December 7th, 2019

andrew potter

Rainbow Awards Honorable Mention: Blackbird in the Reeds by Sam Burns

Blackbird in the Reeds (The Rowan Harbor Cycle Book 1)

"I love a good story with a variety of paranormal/supernatural characters. The pace was great and the story moved forward with great interest as to how it would all turn out for the central character Devon."

"I love this book. In fact the entire series is great. Sam Burns has a way of dragging you into the story and keeping you entertained until you just can’t put the book down because you can’t wait to see what happens next!"


Who's afraid of the big bad wolf?

Not this redhead.

Devon Murphy has never believed that there were fairies at the bottom of the garden, but when he’s in an accident on his way to his grandmother’s house and comes face to face with the biggest, baddest wolf he’s ever seen, he’s forced to reconsider.

When his grandmother asks him to look into a string of suspicious accidents, he finds a much bigger mystery to unravel. From his childhood best friend to the too-attractive Deputy Wade Hunter, everyone in Rowan Harbor seems to have something to hide. Devon has to get to the bottom of it all before the accidents turn deadly.

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andrew potter

Rainbow Awards Honorable Mention: Driven by Suzanne Falter

Driven (Oaktown Girls Book 1)

"Nice easy read. Characters were well written. Page turner I didn’t want to put down. Looking forward to more in the series."

"I very much enjoyed this story - a great and unusual setup for the romance with very likable characters, even if Mr. Big was a bit neglected along the way. ;)"


Who says you can't find the love of your life while you're getting your tire fixed? Even IF your boss is actively trying to close her garage? Driven is the oldest woman-owned garage in Oakland - and the pride of the lesbian community. At least, it is until the uber-competitive former race car driver Mindy Rose shows up and opens her own garage, complete with chair massages and a sushi bar. Mindy's out to destroy Driven, a fact that galls her good-hearted, and very ethical Irish assistant Kate. This is just reinforced when Kate has an emergency blow out, and is forced to go into Driven for a repair. Instantly, she finds herself drawn to the tall, tantalizing co-owner Lizzy. That's when things get ... well ... complicated. Especially because Kate is an undocumented worker who seriously needs her job. Soon Kate finds herself hatching a secret scheme to save Driven, while falling hard for Lizzy. Yet, Lizzy has no idea she's part of the Mindy's nasty operation. Or even that Mindy is out to get her. Can sweet Kate and passionate Lizzy finally find the love they've been looking for forever? Or will Mindy find out and bring them and Driven down - and get Kate deported in the process? And when is Kate going to tell Lizzy who she actually is? It's just the beginning of the wild ride that is the Oaktown Girls series.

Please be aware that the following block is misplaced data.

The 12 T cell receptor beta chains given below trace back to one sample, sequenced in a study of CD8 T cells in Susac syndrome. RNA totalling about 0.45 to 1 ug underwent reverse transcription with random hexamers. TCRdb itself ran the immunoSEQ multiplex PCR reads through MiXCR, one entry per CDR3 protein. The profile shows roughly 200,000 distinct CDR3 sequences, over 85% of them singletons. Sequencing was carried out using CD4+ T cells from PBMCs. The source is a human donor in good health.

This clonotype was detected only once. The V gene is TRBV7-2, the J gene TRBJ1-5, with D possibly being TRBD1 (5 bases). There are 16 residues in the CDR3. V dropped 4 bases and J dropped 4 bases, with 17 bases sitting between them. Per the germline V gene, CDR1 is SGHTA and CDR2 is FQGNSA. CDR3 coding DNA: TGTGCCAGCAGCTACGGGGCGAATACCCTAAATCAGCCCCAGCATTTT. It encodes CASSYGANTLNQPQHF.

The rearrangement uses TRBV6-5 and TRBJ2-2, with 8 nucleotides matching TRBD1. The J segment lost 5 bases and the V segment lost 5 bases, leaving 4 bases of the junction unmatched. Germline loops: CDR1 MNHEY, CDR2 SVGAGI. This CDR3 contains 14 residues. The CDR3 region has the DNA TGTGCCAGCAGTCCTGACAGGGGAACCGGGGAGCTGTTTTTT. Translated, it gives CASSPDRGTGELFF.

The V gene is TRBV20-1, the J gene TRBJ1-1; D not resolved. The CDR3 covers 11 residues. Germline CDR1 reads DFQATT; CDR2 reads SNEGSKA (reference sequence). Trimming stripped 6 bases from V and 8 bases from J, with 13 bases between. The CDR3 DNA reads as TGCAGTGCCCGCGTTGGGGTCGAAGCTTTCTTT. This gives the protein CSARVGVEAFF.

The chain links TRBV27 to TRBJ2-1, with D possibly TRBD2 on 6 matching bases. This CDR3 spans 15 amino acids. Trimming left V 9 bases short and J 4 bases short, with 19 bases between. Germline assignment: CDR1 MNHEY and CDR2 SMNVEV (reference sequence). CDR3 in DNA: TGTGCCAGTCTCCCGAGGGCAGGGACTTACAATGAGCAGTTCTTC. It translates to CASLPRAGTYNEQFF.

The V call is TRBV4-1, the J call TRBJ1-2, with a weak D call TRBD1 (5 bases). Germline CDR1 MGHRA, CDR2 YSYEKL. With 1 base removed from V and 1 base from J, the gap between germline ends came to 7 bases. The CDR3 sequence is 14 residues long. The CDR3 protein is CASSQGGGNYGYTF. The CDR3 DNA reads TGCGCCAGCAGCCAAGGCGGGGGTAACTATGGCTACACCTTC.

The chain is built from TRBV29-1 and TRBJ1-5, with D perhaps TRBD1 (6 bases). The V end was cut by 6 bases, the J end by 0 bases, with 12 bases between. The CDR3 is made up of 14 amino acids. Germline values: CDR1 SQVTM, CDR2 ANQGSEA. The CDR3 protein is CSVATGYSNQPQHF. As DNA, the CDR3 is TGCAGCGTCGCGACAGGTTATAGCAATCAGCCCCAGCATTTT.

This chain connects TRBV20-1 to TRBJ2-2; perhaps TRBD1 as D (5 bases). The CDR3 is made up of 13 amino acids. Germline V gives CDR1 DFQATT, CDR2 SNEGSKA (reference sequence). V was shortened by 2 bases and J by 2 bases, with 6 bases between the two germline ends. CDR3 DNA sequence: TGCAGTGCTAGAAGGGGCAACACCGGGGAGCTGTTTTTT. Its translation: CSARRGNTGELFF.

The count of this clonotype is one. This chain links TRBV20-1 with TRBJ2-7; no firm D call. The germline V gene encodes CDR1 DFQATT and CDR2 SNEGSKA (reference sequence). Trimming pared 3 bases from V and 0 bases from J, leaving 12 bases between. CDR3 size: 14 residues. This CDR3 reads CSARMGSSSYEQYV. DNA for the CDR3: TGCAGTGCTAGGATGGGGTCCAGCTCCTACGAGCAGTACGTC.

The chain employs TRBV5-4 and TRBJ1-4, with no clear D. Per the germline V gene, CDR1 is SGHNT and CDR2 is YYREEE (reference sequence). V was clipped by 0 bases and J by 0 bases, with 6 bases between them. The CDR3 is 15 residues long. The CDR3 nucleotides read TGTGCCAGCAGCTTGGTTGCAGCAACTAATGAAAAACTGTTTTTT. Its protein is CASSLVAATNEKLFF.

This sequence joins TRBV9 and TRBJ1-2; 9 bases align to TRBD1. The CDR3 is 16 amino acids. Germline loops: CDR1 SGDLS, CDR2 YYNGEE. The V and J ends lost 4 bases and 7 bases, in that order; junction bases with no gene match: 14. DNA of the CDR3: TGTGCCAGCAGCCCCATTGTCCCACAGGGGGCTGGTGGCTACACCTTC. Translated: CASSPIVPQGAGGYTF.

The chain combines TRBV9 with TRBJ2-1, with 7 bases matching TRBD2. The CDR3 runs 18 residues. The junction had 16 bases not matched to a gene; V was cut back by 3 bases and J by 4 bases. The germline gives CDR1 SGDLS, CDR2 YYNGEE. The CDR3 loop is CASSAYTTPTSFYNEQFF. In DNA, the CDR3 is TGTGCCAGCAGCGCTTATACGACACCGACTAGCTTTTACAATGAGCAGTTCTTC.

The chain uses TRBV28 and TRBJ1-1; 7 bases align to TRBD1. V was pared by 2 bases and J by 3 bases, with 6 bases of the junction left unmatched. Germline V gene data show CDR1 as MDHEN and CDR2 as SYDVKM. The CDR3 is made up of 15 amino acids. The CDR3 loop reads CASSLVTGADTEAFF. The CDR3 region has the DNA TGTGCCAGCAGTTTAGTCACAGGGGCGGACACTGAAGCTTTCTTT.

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Rainbow Awards Honorable Mention: Mosaic of the Dark by Lisa Dordal

Mosaic of the Dark

"This collection of poetry, collated under various subheadings, delves thoughtfully into many issues of significance to queer women (and non-queer women) – consent, religion, marginalisation/invisibility, philosophy, bereavement, secrets, to name a few. A thought-provoking read."

Poetry. Women's Studies. LGBTQIA Studies. MOSAIC OF THE DARK is a portrayal of one woman's journey to wholeness and addresses the psychological harm that can arise from restrictive societal expectations for women. As the speaker in these poems examines her own early experiences as a closeted lesbian trying to fit her life into the prescribed script of heterosexuality, she grapples with her mother's possibly non-heterosexual orientation and eventual death from alcoholism. In the end, the speaker successfully sheds familial and cultural expectations in favor of her true self and, in the process, experiences a spiritual re-visioning that allows her to move beyond the confines of a male-centered Christianity to a more expansive, mystical way of experiencing the divine.


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Rainbow Awards Honorable Mention: The Great Village Bun Fight by Debbie McGowan

The Great Village Bun Fight

"This book was fun and a great joy to read. At times it had me laughing out loud. I loved the writing style, use of language and imagination."

All’s fair in love and war. But not in baking.

Part of Seasons of Love Anthology

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Rainbow Awards Honorable Mention: Boy Shattered by Eli Easton

Boy Shattered

"Writing about a high school shootings is such a serious subject, and it would have been easy to give it a huge amount of angst that could feel like exploitation. Eli Easton did a great job of writing this story about these two boys and their relationship and emotions, their community and classmates, and their parents. By keeping the story focused on the characters, it feels real and emotional, but not overdone."

"I could not put this book down. A great story. Terrific engaging characters. Contemporary subject matter handled well."


Popular athlete Brian had everything until a school shooter nearly killed him. He survived the massacre with the help of a hero—his classmate Landon, who faced death to help others… and who is openly gay. Brian might be alive, but he can’t face his fears or move on, especially since the shooters were never caught. He’s falling apart, and he can only reach for Landon and hope Landon will take his hand a second time.